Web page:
Bioethics Blogs

Prenatal Tests: Oversold and Misunderstood

Lincoln Samuel tested positive for Edwards syndrome, but was born perfectly healthy

On Sunday of this week, the Boston Globe published an article that I’ve been waiting to see for months. It’s Beth Daley’s investigative report on noninvasive prenatal testing, and I’m hoping it will both create a larger public conversation, and shift the terms of the conversation so far.

As many of you know, NIPT is a new technology that promises to detect Down syndrome and other chromosomal conditions based on a maternal blood draw alone. These tests are sold as “99% accurate” something I believed for a long time, and that some health professionals seem to believe but as genetic counselor Katie Stoll has written, the actual test performance is nowhere near as good. NIPT is not diagnostic; it is a screening test, and a “positive” result only means that a diagnostic procedure, like amniocentesis or CVS, will be required to confirm fetal status. 

I believe that it is not enough to consider reproductive technologies in the abstract. They cannot be contemplated only in a statistical or bioethical vacuum: we need fact-based stories to perceive human consequences on the ground. Beth’s article accomplishes this by focusing on the cost of false positives and false negatives in real people. She also delves into the facts about LDTs, or laboratory-developed tests, which are currently unregulated by the FDA. Because her article has already sparked pieces at The New York Times, NBC News, and elsewhere, I have hopes that a new conversation is beginning.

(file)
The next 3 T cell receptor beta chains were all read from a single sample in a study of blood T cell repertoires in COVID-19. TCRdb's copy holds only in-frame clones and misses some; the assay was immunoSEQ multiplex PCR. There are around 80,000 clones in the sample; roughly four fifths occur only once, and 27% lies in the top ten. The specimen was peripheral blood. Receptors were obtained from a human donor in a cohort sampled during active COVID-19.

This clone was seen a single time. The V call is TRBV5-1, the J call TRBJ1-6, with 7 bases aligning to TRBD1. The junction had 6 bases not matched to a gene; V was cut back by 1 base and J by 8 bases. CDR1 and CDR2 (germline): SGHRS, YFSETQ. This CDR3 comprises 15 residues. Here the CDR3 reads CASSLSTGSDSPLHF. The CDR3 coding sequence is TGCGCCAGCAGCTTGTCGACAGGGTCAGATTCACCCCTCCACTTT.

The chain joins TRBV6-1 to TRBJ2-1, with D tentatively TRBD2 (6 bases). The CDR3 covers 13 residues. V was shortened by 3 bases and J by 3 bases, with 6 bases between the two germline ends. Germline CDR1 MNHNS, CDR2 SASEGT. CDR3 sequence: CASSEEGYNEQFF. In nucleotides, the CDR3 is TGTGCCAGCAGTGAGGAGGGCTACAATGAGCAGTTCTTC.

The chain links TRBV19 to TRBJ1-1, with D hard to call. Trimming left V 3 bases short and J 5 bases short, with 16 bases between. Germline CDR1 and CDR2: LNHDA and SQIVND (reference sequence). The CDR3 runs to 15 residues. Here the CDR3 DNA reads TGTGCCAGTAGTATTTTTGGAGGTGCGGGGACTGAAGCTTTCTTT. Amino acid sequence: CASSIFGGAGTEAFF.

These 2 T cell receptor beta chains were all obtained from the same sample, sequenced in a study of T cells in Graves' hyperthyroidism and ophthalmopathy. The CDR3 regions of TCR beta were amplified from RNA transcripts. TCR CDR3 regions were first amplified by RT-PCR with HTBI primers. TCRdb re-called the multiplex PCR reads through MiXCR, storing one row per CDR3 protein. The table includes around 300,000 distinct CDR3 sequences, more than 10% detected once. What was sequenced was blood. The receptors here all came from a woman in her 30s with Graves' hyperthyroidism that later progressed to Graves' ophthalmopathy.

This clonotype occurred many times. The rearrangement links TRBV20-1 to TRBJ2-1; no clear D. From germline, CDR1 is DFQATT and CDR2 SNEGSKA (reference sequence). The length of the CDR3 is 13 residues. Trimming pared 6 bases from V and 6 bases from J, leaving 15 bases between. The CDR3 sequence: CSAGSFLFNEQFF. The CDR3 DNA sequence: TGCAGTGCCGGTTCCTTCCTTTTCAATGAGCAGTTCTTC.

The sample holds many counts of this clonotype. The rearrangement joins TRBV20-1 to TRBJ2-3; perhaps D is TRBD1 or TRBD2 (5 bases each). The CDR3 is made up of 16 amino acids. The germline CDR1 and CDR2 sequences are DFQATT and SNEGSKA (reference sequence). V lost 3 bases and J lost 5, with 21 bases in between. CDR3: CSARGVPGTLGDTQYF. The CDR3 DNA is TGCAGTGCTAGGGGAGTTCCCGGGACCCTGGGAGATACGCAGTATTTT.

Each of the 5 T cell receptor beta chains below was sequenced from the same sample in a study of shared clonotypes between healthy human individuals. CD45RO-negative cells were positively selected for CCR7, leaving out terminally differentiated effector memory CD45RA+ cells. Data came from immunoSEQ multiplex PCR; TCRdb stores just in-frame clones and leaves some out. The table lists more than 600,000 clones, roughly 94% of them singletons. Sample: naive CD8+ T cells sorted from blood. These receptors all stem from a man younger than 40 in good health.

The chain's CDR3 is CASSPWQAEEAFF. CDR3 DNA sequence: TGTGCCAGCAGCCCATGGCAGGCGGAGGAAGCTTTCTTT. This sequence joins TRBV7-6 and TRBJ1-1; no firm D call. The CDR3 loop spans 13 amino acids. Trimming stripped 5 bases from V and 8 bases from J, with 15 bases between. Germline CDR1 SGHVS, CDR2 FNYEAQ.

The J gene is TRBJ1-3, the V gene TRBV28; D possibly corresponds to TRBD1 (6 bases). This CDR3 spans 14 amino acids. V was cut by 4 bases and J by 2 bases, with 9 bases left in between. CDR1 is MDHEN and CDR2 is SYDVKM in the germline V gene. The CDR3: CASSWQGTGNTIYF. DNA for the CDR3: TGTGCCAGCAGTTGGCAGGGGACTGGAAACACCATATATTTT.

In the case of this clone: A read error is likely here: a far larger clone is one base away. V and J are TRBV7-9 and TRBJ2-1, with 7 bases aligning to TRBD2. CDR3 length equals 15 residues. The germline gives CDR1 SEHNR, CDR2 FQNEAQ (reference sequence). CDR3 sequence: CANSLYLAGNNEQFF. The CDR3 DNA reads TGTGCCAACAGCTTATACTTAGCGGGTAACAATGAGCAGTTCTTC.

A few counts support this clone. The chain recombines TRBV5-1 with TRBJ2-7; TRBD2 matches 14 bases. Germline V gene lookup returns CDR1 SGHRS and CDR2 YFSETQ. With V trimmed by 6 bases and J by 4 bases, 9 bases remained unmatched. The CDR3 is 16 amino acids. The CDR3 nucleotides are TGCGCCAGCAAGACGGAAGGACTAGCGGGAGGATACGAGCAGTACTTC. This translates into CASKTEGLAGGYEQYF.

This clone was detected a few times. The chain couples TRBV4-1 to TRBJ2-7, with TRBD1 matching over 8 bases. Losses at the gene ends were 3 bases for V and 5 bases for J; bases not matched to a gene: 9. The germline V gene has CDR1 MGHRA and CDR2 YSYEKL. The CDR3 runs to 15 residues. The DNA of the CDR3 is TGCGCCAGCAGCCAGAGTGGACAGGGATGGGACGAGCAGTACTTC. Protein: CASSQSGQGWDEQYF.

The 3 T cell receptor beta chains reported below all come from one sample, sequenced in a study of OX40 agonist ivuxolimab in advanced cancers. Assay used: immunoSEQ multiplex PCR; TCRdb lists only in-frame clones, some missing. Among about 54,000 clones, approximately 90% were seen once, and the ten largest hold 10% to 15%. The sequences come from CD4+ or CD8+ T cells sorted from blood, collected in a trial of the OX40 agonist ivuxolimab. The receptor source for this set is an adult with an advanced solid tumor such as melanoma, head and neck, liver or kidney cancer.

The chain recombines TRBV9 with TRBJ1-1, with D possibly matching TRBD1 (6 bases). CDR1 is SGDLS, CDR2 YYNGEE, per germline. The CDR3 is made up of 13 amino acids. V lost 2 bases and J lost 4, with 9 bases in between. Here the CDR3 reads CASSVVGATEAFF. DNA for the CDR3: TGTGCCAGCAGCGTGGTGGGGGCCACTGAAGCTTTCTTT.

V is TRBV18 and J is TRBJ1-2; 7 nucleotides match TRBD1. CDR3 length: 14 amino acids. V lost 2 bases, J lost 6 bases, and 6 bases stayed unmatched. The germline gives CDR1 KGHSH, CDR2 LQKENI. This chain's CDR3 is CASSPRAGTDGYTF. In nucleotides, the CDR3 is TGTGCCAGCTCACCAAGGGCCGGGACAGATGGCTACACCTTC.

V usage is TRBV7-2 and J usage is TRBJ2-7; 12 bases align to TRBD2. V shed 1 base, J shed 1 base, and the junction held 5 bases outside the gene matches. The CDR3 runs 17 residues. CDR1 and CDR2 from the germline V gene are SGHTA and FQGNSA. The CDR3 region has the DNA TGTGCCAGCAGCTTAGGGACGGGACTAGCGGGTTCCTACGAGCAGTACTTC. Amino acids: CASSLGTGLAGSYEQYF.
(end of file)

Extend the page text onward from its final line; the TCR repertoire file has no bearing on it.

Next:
The views, opinions and positions expressed by these authors and blogs are theirs and do not necessarily represent that of the Bioethics Research Library and Kennedy Institute of Ethics or Georgetown University.